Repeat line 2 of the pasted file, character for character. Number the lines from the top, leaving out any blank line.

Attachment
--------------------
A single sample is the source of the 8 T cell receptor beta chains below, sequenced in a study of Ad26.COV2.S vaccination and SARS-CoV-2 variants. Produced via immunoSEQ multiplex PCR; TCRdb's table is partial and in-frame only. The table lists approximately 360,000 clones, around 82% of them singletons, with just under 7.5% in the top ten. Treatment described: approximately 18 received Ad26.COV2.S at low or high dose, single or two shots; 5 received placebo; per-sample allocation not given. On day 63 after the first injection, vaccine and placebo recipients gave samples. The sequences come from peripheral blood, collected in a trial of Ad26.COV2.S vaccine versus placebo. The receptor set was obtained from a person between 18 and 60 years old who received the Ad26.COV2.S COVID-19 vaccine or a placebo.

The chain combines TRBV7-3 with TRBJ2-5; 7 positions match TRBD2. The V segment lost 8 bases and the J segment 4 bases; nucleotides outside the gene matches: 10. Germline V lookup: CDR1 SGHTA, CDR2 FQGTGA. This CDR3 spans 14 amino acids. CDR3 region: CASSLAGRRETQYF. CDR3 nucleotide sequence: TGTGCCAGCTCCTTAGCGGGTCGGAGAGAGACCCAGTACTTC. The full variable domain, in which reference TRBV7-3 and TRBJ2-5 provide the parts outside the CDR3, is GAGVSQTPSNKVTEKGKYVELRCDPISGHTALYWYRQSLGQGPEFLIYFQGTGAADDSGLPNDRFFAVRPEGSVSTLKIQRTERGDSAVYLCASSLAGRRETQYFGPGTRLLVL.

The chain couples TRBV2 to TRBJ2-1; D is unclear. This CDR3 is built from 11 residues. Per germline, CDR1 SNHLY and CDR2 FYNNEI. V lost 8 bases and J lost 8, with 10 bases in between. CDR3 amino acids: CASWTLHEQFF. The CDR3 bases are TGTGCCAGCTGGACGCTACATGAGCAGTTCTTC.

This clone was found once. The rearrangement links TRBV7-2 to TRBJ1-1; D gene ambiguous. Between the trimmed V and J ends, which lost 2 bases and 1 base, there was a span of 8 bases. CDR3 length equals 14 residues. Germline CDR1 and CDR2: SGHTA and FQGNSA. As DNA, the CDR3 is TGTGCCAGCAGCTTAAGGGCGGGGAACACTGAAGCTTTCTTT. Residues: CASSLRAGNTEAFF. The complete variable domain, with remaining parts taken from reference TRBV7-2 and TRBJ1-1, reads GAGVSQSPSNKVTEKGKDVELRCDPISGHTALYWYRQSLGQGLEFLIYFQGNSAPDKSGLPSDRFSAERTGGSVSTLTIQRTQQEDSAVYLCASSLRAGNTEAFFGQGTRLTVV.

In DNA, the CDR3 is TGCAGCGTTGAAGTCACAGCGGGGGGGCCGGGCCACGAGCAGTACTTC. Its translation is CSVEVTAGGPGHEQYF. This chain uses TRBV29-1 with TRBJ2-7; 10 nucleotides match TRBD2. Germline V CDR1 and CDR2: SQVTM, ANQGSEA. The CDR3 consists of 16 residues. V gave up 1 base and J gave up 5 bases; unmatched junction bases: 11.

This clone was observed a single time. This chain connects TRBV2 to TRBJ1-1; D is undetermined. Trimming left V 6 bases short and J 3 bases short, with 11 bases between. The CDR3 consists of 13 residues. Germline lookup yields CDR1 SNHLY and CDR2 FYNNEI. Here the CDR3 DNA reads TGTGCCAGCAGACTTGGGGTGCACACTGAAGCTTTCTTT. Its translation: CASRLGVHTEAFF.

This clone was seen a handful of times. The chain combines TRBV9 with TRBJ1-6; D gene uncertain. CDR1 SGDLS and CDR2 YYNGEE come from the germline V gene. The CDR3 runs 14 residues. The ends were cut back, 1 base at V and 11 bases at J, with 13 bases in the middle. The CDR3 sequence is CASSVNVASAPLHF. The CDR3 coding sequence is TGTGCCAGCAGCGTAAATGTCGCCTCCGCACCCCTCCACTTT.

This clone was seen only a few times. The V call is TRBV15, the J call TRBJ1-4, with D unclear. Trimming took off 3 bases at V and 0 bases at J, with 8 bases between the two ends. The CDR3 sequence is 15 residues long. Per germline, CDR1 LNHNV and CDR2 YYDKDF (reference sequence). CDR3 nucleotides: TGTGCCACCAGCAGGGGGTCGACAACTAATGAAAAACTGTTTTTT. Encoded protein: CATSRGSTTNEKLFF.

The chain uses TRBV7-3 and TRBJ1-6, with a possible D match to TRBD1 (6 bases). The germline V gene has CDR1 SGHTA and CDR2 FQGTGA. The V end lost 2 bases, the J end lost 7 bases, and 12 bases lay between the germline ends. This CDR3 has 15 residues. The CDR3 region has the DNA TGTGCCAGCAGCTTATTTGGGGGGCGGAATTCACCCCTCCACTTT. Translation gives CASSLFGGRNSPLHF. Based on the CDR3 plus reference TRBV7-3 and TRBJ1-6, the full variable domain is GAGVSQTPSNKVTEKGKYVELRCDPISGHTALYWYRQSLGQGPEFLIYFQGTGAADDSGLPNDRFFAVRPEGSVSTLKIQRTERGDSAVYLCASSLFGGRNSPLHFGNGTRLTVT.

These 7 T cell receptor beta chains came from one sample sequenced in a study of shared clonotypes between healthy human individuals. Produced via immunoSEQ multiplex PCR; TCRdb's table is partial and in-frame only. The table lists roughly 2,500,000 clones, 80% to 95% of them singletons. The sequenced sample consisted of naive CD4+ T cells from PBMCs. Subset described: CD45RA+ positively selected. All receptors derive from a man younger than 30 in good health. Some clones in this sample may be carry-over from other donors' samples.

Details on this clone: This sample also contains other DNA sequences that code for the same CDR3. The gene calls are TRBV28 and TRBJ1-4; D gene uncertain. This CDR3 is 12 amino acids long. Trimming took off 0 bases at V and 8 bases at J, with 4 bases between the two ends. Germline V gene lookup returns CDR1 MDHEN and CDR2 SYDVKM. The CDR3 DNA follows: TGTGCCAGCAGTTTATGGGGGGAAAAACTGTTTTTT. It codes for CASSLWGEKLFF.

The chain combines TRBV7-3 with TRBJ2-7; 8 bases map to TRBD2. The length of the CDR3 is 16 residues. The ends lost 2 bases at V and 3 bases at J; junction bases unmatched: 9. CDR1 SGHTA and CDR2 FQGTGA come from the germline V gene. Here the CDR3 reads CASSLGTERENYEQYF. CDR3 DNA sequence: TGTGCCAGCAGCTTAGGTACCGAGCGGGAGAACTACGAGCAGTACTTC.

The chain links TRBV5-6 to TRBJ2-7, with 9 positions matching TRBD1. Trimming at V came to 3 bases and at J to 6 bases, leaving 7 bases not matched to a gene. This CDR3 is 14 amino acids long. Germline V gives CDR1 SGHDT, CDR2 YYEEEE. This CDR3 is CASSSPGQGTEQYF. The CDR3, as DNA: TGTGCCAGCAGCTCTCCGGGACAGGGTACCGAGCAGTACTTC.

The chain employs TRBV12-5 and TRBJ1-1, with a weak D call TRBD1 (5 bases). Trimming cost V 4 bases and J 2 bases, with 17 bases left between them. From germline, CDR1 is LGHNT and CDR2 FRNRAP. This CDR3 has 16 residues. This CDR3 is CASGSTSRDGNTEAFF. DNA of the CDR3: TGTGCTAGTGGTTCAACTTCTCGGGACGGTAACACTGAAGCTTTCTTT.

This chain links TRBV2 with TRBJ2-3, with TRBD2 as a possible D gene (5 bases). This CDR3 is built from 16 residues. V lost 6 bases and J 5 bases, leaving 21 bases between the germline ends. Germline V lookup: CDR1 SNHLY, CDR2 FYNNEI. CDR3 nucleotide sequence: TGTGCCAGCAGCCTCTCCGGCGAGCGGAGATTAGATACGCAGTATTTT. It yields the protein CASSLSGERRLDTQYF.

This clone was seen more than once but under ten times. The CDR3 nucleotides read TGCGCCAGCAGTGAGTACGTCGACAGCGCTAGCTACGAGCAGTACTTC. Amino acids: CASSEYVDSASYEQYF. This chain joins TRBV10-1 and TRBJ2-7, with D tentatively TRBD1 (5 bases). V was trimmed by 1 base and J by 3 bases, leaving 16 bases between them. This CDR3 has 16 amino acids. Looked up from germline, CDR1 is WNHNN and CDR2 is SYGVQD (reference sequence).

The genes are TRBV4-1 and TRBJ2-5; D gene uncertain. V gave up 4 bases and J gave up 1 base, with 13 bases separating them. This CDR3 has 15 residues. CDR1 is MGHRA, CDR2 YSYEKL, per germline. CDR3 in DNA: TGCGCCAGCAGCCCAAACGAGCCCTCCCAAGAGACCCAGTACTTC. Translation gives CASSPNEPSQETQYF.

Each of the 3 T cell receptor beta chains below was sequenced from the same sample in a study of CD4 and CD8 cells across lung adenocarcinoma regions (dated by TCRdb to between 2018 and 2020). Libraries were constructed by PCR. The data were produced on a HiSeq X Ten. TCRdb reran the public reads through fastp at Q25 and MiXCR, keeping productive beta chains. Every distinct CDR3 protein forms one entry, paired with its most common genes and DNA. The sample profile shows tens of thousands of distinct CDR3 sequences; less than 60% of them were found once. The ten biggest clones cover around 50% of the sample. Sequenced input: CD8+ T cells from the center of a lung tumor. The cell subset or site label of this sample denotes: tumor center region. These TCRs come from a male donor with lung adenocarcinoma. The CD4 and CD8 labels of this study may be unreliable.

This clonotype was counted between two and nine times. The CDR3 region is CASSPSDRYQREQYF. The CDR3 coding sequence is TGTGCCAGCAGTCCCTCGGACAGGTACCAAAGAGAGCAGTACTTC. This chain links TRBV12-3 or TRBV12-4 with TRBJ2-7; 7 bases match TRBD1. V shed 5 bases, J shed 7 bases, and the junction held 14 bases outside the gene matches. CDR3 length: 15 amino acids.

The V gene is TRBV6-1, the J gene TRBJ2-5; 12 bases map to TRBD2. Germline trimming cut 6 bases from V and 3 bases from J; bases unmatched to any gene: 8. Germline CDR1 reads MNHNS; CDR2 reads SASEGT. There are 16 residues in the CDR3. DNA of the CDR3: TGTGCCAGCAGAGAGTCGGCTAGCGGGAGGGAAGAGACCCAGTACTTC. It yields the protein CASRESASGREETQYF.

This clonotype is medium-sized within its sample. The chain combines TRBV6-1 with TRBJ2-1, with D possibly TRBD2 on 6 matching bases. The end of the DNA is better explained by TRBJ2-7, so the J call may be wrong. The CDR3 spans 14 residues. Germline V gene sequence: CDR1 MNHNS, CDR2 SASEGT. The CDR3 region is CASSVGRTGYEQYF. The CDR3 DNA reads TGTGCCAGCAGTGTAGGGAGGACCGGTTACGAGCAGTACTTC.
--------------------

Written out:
The chain combines TRBV7-3 with TRBJ2-5; 7 positions match TRBD2. The V segment lost 8 bases and the J segment 4 bases; nucleotides outside the gene matches: 10. Germline V lookup: CDR1 SGHTA, CDR2 FQGTGA. This CDR3 spans 14 amino acids. CDR3 region: CASSLAGRRETQYF. CDR3 nucleotide sequence: TGTGCCAGCTCCTTAGCGGGTCGGAGAGAGACCCAGTACTTC. The full variable domain, in which reference TRBV7-3 and TRBJ2-5 provide the parts outside the CDR3, is GAGVSQTPSNKVTEKGKYVELRCDPISGHTALYWYRQSLGQGPEFLIYFQGTGAADDSGLPNDRFFAVRPEGSVSTLKIQRTERGDSAVYLCASSLAGRRETQYFGPGTRLLVL.